NUFilm Productions – How we scrapped our big project and made a new (and good) short film in three days | For Assessment | Process and Development

After screening the rough cut of The Actor, it became clear that our tutors weren’t happy with the film. While the other groups had given us some positive and supportive feedback, and had commented on things that didn’t work but could (relatively easily) be fixed and improved, the tutors didn’t share this opinion. I was the only person in the group that didn’t quite agree with the tutors – I insisted The Actor was good enough and could be fixed. Now I realise the film may have been good enough technically, but it lacks something very important – a soul.

So while we were in our group–tutor meeting, the main suggestion was to keep the same concept for the film, but change the location and cast, and maybe rewrite some of the story. Work with one character, use the location as a character, and make a simple but effective film. I was initially resisting – I couldn’t see ‘a guy in a pub’ (an idea Ross Varney suggested) as a legitimate concept, I couldn’t see how we could make it in such a short time (less than a week), and I absolutely couldn’t see how it may be better than the result of our 8-week efforts.

Thankfully, the group stepped up after the meeting. We initiated a big discussion on our Facebook group, talking honestly about what was good and bad in the group, what had gone wrong with the production of The Actor, and what we really wanted out of this short film project… After the big argument, two things became clear: we had disappointed ourselves, and it was time to make NUFilm Productions proud.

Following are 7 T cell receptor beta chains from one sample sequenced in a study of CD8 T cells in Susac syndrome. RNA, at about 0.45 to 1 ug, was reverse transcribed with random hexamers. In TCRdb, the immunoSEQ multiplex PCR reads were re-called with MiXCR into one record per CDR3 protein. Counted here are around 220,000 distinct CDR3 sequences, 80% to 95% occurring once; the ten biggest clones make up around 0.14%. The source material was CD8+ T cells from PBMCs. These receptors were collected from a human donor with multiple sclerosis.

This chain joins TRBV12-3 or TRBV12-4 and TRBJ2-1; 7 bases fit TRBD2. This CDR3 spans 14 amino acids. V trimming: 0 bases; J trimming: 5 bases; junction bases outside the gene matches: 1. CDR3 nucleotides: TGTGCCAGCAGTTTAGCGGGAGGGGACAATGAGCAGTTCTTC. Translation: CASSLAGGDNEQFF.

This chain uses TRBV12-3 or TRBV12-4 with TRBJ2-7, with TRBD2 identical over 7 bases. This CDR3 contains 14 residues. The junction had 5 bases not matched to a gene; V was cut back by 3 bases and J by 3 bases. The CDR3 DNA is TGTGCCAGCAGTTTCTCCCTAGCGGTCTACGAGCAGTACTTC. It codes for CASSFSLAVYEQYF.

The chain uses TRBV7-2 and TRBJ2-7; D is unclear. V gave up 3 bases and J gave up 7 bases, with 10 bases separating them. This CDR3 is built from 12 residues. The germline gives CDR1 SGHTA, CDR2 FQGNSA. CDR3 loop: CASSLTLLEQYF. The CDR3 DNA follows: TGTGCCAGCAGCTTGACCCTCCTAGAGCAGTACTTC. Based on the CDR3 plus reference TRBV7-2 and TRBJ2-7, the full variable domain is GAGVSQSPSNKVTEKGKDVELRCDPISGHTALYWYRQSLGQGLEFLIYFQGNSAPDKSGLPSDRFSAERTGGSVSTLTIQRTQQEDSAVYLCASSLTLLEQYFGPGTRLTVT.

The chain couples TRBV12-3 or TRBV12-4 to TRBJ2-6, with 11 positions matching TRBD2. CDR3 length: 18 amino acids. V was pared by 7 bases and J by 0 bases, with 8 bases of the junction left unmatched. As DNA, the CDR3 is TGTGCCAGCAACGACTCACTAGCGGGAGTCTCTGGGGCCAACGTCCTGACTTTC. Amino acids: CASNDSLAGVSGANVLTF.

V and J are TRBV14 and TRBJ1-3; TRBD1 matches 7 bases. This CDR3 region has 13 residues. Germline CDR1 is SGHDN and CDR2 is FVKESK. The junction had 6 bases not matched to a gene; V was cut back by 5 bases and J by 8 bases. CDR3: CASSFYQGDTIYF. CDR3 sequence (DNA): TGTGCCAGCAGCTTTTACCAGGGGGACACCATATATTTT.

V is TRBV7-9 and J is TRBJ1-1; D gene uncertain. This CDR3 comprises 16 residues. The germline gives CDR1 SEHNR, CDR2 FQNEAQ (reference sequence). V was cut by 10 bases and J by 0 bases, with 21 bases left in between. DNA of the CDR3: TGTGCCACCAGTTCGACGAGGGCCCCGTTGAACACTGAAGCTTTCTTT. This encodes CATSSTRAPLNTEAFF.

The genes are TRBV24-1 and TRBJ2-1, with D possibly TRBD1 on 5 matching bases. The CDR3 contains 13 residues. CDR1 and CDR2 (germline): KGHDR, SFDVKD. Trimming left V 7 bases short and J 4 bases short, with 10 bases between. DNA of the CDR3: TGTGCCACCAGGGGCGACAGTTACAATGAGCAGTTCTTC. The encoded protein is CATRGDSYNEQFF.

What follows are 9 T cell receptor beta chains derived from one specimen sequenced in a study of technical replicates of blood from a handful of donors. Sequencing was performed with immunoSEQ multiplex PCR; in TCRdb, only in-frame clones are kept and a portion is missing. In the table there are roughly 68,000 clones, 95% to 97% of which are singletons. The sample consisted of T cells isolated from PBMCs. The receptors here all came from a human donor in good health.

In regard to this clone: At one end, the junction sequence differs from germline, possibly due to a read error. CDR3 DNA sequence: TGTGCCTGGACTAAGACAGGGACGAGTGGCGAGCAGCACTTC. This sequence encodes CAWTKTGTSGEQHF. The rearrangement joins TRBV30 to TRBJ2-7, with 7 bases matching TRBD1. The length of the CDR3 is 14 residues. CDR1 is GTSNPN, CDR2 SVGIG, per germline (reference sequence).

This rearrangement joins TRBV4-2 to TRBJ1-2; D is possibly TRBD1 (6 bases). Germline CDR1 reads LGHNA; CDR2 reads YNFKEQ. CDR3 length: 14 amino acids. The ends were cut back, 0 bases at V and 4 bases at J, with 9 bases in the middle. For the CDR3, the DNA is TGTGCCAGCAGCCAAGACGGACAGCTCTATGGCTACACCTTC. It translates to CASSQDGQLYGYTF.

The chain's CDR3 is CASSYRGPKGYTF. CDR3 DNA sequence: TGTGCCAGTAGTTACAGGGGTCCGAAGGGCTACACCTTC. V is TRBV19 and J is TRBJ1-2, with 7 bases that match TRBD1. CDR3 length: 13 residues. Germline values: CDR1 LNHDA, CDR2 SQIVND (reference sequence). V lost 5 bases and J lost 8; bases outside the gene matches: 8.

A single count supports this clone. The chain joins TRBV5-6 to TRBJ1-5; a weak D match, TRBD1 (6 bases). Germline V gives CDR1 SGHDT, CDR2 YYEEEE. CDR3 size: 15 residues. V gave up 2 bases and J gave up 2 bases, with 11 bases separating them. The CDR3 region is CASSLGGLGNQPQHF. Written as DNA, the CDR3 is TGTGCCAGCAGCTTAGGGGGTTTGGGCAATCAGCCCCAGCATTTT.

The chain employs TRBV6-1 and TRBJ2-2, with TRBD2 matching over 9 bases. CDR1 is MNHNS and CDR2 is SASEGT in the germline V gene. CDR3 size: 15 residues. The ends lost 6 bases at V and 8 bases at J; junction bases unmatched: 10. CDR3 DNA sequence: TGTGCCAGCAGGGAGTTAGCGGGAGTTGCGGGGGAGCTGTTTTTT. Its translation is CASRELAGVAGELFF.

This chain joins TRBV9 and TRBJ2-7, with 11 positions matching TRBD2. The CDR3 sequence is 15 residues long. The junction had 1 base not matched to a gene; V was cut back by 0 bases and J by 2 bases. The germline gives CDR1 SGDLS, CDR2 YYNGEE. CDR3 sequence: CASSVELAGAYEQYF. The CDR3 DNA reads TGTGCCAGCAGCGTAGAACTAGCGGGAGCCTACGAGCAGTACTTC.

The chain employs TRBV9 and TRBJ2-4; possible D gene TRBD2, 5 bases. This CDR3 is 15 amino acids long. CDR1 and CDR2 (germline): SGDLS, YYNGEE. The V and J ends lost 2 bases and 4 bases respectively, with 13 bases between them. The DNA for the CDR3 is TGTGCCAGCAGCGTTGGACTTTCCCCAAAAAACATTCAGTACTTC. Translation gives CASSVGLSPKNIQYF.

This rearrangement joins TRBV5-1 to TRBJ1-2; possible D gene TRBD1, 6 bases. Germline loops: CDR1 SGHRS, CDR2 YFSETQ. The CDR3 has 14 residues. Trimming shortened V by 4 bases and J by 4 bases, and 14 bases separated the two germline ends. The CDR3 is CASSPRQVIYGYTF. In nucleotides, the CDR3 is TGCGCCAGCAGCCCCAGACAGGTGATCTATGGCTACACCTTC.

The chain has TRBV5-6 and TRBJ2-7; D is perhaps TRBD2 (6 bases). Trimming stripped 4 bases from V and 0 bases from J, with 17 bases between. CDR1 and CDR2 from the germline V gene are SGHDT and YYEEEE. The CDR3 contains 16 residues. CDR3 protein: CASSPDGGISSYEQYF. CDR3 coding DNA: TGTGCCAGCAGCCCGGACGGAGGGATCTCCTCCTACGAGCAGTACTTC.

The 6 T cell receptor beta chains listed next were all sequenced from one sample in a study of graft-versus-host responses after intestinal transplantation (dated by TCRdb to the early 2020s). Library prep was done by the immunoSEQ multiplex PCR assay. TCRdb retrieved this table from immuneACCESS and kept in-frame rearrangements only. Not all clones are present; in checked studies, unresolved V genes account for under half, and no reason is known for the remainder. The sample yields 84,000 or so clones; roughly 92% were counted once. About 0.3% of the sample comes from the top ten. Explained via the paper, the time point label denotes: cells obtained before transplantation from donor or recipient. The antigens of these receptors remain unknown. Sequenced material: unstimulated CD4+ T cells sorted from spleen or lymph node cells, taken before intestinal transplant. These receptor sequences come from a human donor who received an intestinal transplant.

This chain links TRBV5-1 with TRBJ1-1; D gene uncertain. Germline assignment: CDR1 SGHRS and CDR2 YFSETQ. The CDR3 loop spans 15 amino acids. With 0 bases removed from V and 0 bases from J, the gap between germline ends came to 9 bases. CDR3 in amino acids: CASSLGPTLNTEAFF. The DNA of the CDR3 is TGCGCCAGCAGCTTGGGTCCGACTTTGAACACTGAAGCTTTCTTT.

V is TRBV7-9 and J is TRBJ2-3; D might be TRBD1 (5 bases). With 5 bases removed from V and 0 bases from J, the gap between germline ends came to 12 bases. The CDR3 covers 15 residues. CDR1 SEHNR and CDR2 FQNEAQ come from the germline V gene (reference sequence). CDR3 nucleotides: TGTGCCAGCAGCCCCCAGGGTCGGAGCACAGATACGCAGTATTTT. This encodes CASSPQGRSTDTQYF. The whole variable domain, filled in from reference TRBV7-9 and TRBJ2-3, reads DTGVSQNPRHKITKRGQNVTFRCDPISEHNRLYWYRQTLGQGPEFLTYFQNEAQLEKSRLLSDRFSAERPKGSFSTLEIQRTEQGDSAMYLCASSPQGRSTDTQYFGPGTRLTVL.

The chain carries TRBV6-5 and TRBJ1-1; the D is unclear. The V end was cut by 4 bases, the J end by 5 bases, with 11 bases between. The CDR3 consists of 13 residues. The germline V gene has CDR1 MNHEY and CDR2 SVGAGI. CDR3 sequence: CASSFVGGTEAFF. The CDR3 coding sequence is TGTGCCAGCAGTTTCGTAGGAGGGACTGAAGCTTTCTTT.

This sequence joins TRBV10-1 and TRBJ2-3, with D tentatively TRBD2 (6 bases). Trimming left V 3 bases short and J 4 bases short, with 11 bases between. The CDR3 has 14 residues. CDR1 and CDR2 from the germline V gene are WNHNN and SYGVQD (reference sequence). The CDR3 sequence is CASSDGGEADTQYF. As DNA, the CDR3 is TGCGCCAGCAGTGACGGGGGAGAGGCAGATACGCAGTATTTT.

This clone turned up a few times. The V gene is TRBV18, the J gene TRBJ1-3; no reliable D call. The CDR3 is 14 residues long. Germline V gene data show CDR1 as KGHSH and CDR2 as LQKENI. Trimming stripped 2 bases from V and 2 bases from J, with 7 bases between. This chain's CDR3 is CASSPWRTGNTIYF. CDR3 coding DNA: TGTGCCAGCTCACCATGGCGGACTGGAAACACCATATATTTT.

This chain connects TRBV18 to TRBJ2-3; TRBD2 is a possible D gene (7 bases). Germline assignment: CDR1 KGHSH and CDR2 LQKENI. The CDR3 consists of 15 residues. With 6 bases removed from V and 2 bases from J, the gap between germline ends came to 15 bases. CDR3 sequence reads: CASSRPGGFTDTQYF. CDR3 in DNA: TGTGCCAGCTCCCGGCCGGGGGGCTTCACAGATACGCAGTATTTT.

So on the next day, we started discussing possible ideas. We went through re-pitching some of our old ideas, trying to fit them with this new ‘guy in pub’ idea, trying to find an angle that could work with the location and a single character. Initially, there was the idea to make a film about a guy reflecting on life, the struggles and revelations, but we didn’t quite feel it was a good fit. At some point the theme of war started appearing – and it kept reappearing, with people redefining and refining the concept and how it could fit. We decided to go ahead with the ‘veteran remembering his times in war’ idea, and went ahead to make it happen.

Seb and Ben started developing a story and re-writing a script based around this idea; Sophie started researching sound and music for war-themed films. We went on a recce in the Whitefriars Olde Ale House, and decided it’s the perfect location for the film. I had the task to look for an actor. Initially we had the idea to use the WW2 as our war, so we had to find quite an elderly actor that would be believable enough as a war veteran.

But how do you find a 65+ year old actor that lives locally, is willing to work for little or no pay, and is available at a short notice? I started panicking, thinking there was no way these people would be online, or if they were they’d not check their messages on time… I was thinking, should I just go around town, search for places elderly people might gather, and pitch them the idea. I started browsing local actors on StarNow, and soon my fears got confirmed – there were no actors listed there that were old enough for our WW2 war veteran.